LINO LAKE, MN, July 3, 2015 (LifeSiteNews) – For most people, having five biological children would have been enough. In fact, for many Americans, large families are treated as a scandal or a burden.
But one family made the decision, not just to have a large family, but to give a home to some of the most vulnerable children in the world: Girls born overseas with Down syndrome.
Lee and Karen Shervheim love all seven of their children, biological or otherwise. Undeterred by having twin boys – Daniel and Andrew, 18 – they had Sam four years later.
They now have three daughters who are all 11 years old. All three have Down syndrome.
And two of them are adopted.
About the time their eight-year-old son, David, was born, Lee and Karen decided to adopt a child with Down syndrome to be a companion to their daughter, Annie.
They made the further unexpected choice to adopt a child from Eastern Europe with the help of Reece's Rainbow, which helps parents adopt children with Down syndrome.
“Between my wife and I, we couldn’t get it out of our heads,” Lee told the Quad City Press. “So many children need families and we knew we could potentially do something about it.”
After originally deciding to adopt Katie, they spent six weeks in Kiev, visiting an orphanage in nearby Kharkov. While there, they decided they may have room in their heart, and their home, for another child.
When they saw a picture of Emie striking the same pose as their biological daughter in one of their photographs, they knew they would come home with two children.
Both girls were the same age as their Annie. She would not lack for companionship, as they worried.
Lee said after the Ukrainian government – finally – completed the paperwork, they returned to the United States, when the real challenges began.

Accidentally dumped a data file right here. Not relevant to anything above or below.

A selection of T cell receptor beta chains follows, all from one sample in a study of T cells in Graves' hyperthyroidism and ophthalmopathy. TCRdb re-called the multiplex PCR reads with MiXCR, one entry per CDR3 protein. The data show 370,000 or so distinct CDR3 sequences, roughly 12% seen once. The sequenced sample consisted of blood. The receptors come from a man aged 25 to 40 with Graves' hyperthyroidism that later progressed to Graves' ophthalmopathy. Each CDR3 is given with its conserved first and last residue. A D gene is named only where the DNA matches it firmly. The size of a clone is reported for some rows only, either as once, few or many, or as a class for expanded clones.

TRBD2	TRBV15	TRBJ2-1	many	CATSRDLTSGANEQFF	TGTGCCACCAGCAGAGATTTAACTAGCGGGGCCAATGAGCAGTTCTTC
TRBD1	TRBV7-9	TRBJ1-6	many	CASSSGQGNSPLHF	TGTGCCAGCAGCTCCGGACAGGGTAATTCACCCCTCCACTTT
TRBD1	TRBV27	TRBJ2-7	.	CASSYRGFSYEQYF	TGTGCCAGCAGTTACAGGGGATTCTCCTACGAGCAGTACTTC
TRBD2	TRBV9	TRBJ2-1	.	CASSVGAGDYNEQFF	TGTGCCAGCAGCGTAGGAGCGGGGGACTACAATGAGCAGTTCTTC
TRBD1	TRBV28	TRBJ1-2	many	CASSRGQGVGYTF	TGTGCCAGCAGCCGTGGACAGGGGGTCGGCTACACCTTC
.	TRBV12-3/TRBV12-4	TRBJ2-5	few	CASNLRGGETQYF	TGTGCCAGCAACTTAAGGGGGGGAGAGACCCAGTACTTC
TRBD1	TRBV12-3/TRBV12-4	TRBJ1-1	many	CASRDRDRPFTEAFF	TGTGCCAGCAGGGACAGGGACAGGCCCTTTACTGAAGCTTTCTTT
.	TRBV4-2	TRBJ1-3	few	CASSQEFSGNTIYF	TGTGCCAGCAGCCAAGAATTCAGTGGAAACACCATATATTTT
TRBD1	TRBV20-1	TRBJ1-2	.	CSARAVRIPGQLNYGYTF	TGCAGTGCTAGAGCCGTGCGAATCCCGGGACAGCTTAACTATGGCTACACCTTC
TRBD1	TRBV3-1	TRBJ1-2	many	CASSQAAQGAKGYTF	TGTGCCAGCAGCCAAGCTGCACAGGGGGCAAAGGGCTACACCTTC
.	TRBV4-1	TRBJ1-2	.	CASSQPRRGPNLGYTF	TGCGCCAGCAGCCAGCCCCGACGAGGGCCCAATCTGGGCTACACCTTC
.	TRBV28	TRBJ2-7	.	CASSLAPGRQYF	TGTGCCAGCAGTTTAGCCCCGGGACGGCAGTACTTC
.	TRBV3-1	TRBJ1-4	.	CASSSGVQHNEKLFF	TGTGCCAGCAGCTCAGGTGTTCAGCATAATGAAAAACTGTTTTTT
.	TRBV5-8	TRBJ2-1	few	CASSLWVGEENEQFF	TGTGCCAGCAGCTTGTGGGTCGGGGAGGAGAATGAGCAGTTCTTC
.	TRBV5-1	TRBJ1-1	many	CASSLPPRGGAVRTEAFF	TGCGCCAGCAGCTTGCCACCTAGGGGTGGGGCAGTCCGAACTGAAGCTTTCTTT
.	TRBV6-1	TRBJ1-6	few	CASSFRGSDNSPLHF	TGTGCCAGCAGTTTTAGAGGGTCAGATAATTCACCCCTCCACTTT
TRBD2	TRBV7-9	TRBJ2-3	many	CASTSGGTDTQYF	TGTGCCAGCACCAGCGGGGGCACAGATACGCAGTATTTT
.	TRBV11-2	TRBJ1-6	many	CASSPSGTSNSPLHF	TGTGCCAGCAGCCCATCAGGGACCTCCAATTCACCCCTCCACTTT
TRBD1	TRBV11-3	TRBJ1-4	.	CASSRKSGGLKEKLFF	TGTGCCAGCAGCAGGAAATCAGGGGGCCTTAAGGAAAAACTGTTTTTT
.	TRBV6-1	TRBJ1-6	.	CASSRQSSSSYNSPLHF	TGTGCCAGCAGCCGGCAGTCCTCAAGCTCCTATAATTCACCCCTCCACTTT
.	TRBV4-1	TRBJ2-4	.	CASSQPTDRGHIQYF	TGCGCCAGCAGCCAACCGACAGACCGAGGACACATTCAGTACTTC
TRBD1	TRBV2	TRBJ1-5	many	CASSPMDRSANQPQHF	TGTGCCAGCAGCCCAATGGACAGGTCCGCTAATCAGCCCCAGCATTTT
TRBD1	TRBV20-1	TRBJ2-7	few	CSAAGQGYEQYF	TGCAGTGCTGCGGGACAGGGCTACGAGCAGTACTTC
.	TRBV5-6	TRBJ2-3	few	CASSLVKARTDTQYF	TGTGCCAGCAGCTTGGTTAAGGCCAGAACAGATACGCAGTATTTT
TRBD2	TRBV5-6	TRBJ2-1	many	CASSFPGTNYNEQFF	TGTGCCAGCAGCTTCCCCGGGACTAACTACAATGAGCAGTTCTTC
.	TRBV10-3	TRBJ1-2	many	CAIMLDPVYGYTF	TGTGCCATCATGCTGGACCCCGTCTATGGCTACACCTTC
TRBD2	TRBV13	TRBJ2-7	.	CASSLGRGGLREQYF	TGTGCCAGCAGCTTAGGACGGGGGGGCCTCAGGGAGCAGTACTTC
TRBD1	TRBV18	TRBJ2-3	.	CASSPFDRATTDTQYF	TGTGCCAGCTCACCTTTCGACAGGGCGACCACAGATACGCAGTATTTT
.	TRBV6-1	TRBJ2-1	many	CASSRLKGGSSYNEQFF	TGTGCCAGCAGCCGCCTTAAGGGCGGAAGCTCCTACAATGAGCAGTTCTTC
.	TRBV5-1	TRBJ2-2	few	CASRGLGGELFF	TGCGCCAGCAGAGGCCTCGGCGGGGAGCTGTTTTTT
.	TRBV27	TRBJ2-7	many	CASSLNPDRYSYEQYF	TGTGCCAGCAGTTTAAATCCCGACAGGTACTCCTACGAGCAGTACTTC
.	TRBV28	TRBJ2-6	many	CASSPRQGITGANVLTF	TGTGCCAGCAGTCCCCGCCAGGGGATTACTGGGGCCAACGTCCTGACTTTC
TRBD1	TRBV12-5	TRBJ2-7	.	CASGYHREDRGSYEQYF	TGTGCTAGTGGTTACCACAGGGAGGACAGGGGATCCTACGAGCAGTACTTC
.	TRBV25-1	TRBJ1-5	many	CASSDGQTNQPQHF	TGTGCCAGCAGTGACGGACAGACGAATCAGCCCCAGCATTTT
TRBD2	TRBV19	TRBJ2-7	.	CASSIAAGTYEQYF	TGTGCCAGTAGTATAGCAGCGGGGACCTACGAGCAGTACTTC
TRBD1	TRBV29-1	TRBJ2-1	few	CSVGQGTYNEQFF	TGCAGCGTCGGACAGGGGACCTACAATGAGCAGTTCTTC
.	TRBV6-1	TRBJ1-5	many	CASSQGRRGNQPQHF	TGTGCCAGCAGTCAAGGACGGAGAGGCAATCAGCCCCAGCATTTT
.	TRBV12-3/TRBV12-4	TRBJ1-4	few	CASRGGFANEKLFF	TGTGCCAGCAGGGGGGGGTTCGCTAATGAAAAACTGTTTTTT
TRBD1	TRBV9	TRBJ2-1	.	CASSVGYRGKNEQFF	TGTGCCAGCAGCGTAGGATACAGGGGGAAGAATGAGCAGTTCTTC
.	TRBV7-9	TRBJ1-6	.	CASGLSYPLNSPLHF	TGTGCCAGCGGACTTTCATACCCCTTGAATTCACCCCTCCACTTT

“The unvarnished truth,” Lee told the Press, is that adopting the Russian-speaking special needs children “was really disruptive to our family. They came with so many issues that we had not anticipated.”
After teaching them sign language and appropriate behavior, they moved to Lino Lake, Minnesota and found a new support group in Eagle Brook Church. There they found personal assistance and spiritual solace.
Every year in the past seven years has been better and better, they say.
“I think my girls can do almost anything they want to do,” he said, “and that’s what I want to help them become.”
The family's devotion is fueled by their faith, and it informs the sense of humor Lee showed in a tweet during the 2014 midterm elections:
It takes a special person to believe in the potential of the “mentally retarded,” as they were once labeled. Today, 90 percent of all babies diagnosed with Down syndrome in the womb will be aborted. The percentage is higher in some countries. Some have even spoken of "a world without people with Down syndrome."
Their God, and their experience, tell them that every child has infinite worth and potential, Lee told local media, and he would encourage anyone to follow his footsteps and adopt a Down syndrome child – or two.
“The message is that it really doesn’t matter where you started or where you came from,” Lee said. “There are endless opportunities for everyone, whether they have disabilities or not. They deserve a shot.”